A biopic can be the most thankless of endeavors for a filmmaker. Tate Taylor had the chore of bringing the life of James Brown to the big screen, and everything that means, in Get On Up. By casting Chadwick Boseman as the Godfather of Soul, he already had one funky leg up on the effort.
You only get one chance at a biopic (here are our top 19 true stories that get it right). With a life journey like Brown had, there are moments to celebrate. There are moments that will liberate. And then, there are those headline-making moments that are what most in our sensationalist society recall about the man who lived to have us all Get On Up.
How Taylor tells his story is wildly original and easily sets it apart from some biopics -- and particularly music biopics -- that we have seen of late. He bounces all over the place in time to showcase Brown’s success, his later years, his days as a poor and motherless child and ultimately those times where the icon pushed boundaries and made history.
Taylor even employs a broken fourth wall method where Boseman addresses the camera, and we believe that it works immensely -- even teased effectively in the Get On Up trailer. This is the James Brown story, and this is exactly how James Brown would have wanted it told -- by him!
Boseman is a hurricane and comes at the part and the audience with a range that is surely Oscar-worthy at the most and at the least superstar-making. He captures the cadence, the rhythms, the dance moves and even the explosive and larger-than-life personality that was the man who passed away leaving a gaping hole in pop culture when he left us on Christmas Day in 2006.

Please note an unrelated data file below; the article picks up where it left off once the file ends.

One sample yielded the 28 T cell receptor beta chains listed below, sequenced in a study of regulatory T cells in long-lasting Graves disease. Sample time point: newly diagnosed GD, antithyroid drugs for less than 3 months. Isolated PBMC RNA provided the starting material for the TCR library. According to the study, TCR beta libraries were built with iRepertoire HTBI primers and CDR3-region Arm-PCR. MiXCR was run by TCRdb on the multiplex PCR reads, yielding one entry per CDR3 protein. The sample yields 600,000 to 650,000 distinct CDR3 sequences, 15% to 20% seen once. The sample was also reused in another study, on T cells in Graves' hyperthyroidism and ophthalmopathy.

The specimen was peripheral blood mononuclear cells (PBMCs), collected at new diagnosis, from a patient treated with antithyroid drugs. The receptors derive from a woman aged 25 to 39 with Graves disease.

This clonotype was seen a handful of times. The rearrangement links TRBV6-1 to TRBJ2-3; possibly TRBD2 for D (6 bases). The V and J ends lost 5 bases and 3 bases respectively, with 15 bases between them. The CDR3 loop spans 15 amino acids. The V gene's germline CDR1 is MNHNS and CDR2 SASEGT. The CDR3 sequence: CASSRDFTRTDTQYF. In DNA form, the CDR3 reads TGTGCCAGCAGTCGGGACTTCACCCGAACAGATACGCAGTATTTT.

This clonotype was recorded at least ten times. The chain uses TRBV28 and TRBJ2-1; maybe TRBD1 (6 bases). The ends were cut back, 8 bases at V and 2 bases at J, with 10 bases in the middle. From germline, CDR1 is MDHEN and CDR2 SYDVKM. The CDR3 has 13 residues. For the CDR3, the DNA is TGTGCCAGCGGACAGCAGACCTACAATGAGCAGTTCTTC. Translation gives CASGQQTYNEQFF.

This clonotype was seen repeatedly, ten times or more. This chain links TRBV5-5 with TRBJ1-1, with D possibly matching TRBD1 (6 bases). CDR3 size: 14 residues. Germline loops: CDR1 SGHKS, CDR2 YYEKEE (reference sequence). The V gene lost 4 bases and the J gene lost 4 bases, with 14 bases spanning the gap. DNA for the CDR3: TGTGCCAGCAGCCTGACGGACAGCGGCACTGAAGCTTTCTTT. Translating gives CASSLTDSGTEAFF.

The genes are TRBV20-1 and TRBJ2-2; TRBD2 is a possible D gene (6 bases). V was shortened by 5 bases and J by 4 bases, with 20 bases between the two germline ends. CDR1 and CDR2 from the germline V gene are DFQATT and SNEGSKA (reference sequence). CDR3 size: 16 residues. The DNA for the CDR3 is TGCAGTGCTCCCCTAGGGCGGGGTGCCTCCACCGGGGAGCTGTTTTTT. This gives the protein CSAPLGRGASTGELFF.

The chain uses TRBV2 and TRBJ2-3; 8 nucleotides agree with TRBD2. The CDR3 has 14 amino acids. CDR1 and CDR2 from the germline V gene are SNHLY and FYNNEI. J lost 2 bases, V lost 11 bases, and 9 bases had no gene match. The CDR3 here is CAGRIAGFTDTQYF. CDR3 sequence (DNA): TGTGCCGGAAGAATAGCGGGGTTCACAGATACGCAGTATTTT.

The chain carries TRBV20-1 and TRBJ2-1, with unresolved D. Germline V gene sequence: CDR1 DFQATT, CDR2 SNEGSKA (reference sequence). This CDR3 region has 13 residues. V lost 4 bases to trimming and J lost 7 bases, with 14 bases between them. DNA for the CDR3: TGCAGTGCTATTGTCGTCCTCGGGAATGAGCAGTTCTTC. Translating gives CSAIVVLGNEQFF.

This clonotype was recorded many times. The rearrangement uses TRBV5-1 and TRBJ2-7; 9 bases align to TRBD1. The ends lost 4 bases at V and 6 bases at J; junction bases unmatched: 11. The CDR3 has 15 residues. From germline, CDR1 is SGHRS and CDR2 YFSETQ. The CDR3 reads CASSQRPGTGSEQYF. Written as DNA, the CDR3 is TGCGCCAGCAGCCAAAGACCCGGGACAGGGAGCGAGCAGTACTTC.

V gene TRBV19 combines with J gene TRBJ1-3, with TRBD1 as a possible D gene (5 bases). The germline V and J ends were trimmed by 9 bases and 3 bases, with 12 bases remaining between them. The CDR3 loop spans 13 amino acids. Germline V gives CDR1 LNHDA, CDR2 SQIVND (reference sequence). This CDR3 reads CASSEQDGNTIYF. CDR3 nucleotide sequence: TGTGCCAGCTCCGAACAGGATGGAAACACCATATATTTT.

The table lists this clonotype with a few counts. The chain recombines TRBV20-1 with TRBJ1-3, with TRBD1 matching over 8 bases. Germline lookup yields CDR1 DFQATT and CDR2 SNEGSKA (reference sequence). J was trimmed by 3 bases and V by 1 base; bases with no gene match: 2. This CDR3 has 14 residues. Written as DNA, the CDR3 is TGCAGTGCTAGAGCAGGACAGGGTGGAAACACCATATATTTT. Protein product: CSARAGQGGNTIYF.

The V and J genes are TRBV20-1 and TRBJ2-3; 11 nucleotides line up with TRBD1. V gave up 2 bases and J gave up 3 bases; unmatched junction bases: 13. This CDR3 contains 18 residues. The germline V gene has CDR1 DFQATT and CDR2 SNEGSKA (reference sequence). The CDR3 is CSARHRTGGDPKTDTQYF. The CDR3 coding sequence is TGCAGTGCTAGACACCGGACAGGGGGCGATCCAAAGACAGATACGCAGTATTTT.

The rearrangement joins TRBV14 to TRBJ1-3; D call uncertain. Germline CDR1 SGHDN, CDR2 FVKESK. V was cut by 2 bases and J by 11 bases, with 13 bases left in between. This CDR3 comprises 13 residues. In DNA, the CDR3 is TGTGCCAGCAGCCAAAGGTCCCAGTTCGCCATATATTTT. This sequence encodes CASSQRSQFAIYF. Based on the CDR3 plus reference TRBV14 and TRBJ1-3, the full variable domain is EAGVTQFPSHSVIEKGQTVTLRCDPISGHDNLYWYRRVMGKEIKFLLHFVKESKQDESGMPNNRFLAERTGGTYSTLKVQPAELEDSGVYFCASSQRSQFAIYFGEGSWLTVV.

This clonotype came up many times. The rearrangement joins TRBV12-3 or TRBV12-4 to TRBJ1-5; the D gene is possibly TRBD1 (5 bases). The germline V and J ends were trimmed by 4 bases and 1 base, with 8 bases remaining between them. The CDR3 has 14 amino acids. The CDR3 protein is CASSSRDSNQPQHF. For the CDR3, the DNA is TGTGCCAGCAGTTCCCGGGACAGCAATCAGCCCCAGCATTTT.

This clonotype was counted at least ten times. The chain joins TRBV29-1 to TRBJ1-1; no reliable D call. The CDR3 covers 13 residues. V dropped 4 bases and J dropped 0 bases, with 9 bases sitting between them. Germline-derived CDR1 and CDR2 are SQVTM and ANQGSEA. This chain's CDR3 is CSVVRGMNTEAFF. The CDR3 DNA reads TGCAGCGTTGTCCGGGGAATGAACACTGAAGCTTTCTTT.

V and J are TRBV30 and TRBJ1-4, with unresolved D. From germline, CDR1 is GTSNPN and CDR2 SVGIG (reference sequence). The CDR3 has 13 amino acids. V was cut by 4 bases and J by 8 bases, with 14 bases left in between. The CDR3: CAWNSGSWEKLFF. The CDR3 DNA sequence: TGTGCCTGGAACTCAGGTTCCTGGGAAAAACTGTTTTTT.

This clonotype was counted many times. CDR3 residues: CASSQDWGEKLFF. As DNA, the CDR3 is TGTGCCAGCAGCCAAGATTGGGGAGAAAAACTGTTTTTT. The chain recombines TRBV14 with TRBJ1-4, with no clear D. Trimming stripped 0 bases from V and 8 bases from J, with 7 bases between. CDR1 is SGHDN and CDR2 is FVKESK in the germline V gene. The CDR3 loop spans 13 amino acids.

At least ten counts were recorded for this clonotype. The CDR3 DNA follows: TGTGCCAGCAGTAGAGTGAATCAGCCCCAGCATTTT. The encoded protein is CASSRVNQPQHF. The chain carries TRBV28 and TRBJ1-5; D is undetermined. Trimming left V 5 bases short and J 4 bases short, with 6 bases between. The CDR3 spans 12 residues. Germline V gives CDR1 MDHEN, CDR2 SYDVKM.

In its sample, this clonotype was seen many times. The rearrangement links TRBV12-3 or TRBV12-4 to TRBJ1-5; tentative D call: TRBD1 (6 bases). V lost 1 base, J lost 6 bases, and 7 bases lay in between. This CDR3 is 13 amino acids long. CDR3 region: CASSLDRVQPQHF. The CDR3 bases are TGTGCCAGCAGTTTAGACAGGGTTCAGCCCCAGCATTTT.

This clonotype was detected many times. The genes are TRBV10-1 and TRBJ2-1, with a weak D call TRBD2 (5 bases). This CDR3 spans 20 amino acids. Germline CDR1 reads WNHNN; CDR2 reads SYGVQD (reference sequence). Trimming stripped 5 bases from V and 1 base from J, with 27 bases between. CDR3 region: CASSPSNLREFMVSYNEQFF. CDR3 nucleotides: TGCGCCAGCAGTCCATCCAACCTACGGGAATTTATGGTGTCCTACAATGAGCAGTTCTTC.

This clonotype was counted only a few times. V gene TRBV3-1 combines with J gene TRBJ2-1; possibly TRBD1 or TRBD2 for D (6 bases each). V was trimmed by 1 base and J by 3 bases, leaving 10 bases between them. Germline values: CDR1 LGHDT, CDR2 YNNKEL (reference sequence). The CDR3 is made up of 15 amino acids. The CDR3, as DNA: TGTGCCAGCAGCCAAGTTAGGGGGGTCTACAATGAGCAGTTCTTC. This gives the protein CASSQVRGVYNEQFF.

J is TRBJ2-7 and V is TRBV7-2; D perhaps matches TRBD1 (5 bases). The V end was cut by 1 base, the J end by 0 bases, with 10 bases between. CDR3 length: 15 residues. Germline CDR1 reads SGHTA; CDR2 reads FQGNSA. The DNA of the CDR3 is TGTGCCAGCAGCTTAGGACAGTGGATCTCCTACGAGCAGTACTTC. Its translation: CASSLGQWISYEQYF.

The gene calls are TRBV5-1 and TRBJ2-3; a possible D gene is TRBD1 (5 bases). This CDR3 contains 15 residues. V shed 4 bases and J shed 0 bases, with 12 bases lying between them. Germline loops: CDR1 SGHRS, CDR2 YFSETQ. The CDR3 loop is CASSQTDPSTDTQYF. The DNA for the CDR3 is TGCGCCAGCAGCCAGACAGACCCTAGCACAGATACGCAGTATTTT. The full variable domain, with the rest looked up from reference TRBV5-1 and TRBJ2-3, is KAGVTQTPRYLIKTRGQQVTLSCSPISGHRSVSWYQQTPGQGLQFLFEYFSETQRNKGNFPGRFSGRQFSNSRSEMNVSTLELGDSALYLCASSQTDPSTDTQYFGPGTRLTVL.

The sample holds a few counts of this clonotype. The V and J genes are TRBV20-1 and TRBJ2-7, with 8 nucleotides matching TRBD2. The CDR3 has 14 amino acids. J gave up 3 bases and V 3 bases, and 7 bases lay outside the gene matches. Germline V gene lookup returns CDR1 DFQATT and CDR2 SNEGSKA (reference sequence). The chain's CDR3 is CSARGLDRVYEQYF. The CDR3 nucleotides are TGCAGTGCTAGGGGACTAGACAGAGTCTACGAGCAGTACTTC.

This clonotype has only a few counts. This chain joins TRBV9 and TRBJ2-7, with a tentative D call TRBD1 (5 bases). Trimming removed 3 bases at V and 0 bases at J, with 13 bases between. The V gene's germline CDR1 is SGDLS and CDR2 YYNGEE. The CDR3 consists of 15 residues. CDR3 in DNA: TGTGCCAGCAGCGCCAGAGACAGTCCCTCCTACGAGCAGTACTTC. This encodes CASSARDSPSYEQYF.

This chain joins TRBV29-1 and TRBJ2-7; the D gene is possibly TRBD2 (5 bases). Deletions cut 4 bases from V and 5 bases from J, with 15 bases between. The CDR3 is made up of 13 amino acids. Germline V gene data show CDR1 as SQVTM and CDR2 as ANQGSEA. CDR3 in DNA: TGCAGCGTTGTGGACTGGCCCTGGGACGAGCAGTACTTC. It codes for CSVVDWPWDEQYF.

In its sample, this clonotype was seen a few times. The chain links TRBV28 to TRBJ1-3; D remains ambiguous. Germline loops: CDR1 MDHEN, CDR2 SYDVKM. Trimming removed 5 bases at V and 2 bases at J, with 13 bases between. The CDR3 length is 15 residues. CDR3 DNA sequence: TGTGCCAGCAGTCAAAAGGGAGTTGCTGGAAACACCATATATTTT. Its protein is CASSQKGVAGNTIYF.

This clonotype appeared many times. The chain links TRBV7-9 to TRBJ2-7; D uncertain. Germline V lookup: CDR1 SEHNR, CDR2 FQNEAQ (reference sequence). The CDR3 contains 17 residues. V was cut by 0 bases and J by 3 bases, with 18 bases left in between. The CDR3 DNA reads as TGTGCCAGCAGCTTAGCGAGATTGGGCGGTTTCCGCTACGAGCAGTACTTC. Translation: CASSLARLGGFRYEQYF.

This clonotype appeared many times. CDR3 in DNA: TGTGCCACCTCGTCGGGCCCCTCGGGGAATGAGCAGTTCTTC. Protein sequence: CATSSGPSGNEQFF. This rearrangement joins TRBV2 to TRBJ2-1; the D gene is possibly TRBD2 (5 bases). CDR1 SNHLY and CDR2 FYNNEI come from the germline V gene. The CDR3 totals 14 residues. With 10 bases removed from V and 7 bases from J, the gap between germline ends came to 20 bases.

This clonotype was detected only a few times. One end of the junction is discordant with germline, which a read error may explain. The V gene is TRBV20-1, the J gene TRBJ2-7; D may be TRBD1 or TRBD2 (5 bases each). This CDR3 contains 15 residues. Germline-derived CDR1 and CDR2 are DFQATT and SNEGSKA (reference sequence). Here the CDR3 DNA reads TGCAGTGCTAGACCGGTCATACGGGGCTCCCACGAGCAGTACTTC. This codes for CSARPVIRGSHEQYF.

Get On Up is an astonishing achievement and it is inspiring too because it is another example of something Hollywood does well. Filmmakers have long shown the world what makes this country so great: Despite all the odds stacked against one person, you can still will yourself to become an enormous success.
Taylor is a genius for what he has crafted with this film and he has hired the best to surround Boseman to compliment his electrifying performance. Taylor’s The Help stars, Octavia Spencer and Viola Davis, play maternal influences at opposite sides of the helpful spectrum for Brown and provide another layer of emotional resonance to the biopic.
And one of the biggest revelations about the life of Brown is shown through the character played by Nelsan Ellis, as Brown's best friend and band mate, Bobby Byrd. Ellis plays the complexities of the role of a person who stands by someone, who is not the easiest to stand by, with a true tenor that is absolutely beautiful and heartbreaking.
Our Get On Up review has to report that Taylor, Boseman and the entire cast and crew have truly brought the funk, and when it comes to the story of the man who brought it to the masses, there can be no higher compliment.
You can check out Taylor's previous work and watch The Help online.